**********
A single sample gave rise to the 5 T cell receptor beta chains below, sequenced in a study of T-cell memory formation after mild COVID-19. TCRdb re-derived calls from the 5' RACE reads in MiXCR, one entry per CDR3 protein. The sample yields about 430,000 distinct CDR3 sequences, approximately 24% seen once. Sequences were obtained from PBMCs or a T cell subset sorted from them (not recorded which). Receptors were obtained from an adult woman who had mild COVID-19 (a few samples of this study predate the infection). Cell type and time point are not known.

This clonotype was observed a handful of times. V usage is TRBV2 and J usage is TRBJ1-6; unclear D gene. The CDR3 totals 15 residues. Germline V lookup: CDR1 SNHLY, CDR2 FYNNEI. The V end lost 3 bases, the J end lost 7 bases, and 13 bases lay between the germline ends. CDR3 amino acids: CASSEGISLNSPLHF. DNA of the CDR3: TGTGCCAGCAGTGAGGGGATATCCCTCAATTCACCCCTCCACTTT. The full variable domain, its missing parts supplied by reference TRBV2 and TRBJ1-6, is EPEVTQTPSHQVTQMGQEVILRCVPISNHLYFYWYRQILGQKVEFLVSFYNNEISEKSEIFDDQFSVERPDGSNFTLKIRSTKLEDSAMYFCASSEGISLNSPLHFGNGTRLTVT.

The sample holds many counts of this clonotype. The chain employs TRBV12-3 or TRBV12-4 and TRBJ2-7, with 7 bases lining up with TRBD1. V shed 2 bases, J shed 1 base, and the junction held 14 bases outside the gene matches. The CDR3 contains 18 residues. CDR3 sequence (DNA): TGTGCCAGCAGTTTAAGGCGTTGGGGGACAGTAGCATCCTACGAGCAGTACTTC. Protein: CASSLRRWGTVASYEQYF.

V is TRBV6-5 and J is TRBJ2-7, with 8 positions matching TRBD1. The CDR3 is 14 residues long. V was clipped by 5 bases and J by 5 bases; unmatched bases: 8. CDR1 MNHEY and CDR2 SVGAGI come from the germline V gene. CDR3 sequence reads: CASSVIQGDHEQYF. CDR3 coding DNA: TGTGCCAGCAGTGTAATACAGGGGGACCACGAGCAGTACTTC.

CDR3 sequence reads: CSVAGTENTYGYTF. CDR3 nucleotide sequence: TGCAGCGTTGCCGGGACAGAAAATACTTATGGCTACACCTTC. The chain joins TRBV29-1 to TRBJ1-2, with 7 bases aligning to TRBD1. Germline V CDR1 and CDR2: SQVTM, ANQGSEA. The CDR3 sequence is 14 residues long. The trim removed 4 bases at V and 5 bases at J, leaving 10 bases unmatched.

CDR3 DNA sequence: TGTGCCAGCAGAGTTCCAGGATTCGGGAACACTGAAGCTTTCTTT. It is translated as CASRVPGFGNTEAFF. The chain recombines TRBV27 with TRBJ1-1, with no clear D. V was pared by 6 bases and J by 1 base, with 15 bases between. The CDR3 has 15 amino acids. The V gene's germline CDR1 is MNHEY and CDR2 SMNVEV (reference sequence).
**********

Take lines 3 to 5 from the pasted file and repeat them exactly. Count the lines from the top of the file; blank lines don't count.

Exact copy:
The sample holds many counts of this clonotype. The chain employs TRBV12-3 or TRBV12-4 and TRBJ2-7, with 7 bases lining up with TRBD1. V shed 2 bases, J shed 1 base, and the junction held 14 bases outside the gene matches. The CDR3 contains 18 residues. CDR3 sequence (DNA): TGTGCCAGCAGTTTAAGGCGTTGGGGGACAGTAGCATCCTACGAGCAGTACTTC. Protein: CASSLRRWGTVASYEQYF.

V is TRBV6-5 and J is TRBJ2-7, with 8 positions matching TRBD1. The CDR3 is 14 residues long. V was clipped by 5 bases and J by 5 bases; unmatched bases: 8. CDR1 MNHEY and CDR2 SVGAGI come from the germline V gene. CDR3 sequence reads: CASSVIQGDHEQYF. CDR3 coding DNA: TGTGCCAGCAGTGTAATACAGGGGGACCACGAGCAGTACTTC.

CDR3 sequence reads: CSVAGTENTYGYTF. CDR3 nucleotide sequence: TGCAGCGTTGCCGGGACAGAAAATACTTATGGCTACACCTTC. The chain joins TRBV29-1 to TRBJ1-2, with 7 bases aligning to TRBD1. Germline V CDR1 and CDR2: SQVTM, ANQGSEA. The CDR3 sequence is 14 residues long. The trim removed 4 bases at V and 5 bases at J, leaving 10 bases unmatched.